My first all-grain homebrew

Last weekend (on the 5th, actually), I brewed my first all-grain batch of homebrew, effectively taking my new mash tun setup on a test drive. Overall, I have to say it was fairly successful and ridiculously easy. I brewed a Porter, basing the recipe on a Black Butte Porter clone … Continue reading

The Session #41: Craft Beers Inspired by Homebrewing

This is the first Session where I didn’t have a post ready on the actual day of the Session (otherwise known as “Beer Blogging Friday”), which is a little disappointing (I was on a streak) but in the end I’m going with the words of Charlie Papazian: “Relax. Don’t worry. … Continue reading

The next Session (#41 in July)

The topic for the July Session has been posted, and is being hosted by the “virtual brewery,” Lug Wrench Brewing Company: Craft Beers Inspired by Homebrewing. How has homebrewing had an affect on the commercial beer we have all come to love?  Feel free to take the topic in any direction your … Continue reading

Coffee Beer Week: Coffee in homebrewing

When it comes to brewing with coffee, homebrewers have it good: small-scale brewing makes it easy and affordable to experiment in ways that larger commercial brewers can’t. For instance, you could split a batch into two equal parts for secondary fermentation and add two different types of coffee to compare; … Continue reading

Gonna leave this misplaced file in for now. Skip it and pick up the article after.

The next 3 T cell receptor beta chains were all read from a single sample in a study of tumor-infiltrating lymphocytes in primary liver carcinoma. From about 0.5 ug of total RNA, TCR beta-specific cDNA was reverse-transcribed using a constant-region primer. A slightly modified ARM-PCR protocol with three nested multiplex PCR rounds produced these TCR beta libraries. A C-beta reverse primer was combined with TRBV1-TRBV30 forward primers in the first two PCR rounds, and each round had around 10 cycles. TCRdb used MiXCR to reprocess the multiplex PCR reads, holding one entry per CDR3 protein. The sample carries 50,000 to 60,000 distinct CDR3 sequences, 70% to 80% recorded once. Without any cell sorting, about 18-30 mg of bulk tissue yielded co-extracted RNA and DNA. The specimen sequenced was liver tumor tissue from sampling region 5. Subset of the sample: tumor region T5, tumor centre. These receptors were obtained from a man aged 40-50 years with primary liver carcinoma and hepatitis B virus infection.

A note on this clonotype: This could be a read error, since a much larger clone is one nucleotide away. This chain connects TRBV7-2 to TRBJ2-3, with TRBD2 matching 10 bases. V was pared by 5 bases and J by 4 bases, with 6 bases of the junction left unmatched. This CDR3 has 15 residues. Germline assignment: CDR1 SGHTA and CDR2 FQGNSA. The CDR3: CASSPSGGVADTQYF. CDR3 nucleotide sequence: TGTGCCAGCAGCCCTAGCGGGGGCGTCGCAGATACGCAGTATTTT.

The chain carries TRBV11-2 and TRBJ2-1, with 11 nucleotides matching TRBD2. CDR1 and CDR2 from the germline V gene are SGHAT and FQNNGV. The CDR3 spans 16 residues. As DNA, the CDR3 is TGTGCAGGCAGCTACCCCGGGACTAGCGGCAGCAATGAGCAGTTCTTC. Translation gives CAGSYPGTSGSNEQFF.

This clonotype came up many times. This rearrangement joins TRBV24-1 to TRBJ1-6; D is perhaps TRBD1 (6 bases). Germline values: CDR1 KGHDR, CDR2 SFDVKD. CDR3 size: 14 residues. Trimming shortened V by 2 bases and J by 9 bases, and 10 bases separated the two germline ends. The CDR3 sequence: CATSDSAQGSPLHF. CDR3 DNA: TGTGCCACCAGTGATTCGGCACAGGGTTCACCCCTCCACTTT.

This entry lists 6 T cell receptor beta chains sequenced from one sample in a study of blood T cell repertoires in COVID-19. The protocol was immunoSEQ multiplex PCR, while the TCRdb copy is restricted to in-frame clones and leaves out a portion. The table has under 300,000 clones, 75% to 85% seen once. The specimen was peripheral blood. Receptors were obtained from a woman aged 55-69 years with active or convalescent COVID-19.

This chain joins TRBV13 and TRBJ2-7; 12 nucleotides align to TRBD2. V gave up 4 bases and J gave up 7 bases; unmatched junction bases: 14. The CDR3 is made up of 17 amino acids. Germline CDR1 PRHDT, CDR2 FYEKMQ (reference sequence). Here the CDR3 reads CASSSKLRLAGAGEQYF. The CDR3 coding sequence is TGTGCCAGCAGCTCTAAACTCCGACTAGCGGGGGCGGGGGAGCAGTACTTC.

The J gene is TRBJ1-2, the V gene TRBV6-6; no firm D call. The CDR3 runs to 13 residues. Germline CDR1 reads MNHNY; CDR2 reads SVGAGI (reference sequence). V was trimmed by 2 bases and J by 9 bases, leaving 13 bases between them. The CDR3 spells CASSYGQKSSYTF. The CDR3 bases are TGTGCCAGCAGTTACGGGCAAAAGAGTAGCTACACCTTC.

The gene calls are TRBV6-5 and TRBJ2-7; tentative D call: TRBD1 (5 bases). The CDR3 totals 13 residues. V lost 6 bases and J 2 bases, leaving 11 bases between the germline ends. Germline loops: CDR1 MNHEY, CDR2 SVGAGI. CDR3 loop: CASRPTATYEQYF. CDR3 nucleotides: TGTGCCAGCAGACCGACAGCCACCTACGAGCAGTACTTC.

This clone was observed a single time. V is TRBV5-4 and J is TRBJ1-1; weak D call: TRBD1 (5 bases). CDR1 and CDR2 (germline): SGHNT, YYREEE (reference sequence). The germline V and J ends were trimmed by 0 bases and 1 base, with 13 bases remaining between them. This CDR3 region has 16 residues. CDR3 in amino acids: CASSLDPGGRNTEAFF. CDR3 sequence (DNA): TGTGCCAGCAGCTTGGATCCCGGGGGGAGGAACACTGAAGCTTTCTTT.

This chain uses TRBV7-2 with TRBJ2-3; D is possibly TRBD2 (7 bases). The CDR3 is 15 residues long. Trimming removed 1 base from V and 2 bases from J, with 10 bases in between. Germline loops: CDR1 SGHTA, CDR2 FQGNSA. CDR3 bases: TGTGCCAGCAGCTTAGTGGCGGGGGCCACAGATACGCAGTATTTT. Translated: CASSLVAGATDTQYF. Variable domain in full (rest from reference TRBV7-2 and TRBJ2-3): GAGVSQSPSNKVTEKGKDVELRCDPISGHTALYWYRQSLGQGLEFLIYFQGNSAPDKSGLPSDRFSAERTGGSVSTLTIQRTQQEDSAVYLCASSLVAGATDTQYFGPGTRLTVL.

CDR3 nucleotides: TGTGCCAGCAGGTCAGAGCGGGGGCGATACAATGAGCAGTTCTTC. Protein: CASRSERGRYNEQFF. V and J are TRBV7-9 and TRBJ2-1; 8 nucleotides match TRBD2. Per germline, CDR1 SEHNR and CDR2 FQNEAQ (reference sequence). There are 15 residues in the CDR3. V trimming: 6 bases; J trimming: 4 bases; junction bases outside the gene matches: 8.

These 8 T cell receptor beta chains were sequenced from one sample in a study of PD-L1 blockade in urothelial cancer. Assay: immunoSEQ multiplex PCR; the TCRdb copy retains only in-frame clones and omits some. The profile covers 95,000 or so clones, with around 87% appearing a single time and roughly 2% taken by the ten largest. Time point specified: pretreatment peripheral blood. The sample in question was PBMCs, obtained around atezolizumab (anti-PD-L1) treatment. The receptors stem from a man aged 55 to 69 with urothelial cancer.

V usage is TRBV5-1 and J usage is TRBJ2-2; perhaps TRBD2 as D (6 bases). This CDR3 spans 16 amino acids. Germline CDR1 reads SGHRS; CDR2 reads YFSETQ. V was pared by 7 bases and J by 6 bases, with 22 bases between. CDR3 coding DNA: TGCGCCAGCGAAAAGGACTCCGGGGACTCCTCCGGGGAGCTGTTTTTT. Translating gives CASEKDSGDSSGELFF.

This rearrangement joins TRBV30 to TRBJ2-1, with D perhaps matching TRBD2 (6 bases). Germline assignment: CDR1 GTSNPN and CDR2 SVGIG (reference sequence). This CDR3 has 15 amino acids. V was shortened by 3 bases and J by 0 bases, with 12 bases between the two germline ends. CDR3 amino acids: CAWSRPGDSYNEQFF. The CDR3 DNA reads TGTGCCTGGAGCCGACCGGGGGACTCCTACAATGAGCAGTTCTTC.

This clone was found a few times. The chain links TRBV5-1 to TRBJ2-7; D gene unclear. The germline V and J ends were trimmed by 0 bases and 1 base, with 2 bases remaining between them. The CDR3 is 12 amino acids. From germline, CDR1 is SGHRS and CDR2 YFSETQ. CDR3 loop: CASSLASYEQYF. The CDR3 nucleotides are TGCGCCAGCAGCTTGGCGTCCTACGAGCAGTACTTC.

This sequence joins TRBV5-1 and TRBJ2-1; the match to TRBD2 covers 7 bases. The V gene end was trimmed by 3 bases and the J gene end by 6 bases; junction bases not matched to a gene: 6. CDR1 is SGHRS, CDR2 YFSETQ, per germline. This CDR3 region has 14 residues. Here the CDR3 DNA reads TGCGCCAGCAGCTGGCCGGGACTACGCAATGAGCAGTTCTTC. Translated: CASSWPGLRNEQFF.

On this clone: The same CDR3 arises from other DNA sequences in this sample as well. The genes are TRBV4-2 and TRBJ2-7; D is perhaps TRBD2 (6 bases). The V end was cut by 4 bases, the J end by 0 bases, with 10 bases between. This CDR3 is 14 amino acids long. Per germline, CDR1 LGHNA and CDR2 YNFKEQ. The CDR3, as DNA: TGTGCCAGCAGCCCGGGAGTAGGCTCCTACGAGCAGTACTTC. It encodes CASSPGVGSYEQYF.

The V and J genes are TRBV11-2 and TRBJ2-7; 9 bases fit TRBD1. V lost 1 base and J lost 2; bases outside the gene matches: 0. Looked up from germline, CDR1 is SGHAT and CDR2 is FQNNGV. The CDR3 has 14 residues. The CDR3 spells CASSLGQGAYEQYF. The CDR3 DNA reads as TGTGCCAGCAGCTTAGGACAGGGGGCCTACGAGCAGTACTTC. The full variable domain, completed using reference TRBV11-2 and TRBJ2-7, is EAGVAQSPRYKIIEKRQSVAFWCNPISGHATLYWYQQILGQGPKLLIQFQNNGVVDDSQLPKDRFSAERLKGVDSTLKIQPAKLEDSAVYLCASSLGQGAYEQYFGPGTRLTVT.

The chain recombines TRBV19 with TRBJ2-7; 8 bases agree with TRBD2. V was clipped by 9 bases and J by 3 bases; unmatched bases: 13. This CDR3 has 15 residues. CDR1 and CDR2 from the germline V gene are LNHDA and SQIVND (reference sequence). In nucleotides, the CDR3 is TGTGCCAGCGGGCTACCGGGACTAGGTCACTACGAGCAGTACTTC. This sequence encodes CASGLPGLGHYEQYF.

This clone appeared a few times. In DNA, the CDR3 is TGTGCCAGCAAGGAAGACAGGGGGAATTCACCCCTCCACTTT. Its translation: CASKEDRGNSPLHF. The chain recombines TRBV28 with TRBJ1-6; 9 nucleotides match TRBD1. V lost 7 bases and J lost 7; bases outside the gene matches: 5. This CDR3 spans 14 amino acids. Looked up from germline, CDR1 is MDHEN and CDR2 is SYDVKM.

Hop Press today: Stumbling towards all-grain brewing

My Hop Press article today documents my first steps towards actual all-grain brewing: Palmer’s How to Brew outlined “batch sparging”—also the “no sparge” method—which made it clear to me that all I really need is the mash tun, no complications needed. Batch sparging is simple: you mash the grains with … Continue reading

Rumbullion and other fermented beverages

Being interested in beer and brewing, naturally I tend to wonder about the fermentability of various things, and for some reason I was curious as to what fermented molasses is called. Now, I of course know that molasses that has been fermented and then distilled is rum—but I wanted to … Continue reading

The Beer Hacker: Brewing on the cheap: Revising estimates

Returning to the series of articles about the economic impact of homebrewing, we re-examine previous cost estimates based on new information. When I started this series, hops at the local Brew Shop were selling for $5 to $6.50 per two-ounces of whole flowers, and that was what the various estimates … Continue reading

Thanksgiving Week: Homebrewing

One event in particular is worth special note to be thankful for: when President Jimmy Carter signed the bill in February 1979 that made homebrewing legal in the U.S. This effectively launched a (home)brewing renaissance in the United States that can be traced in large part to Charlie Papazian‘s influence. … Continue reading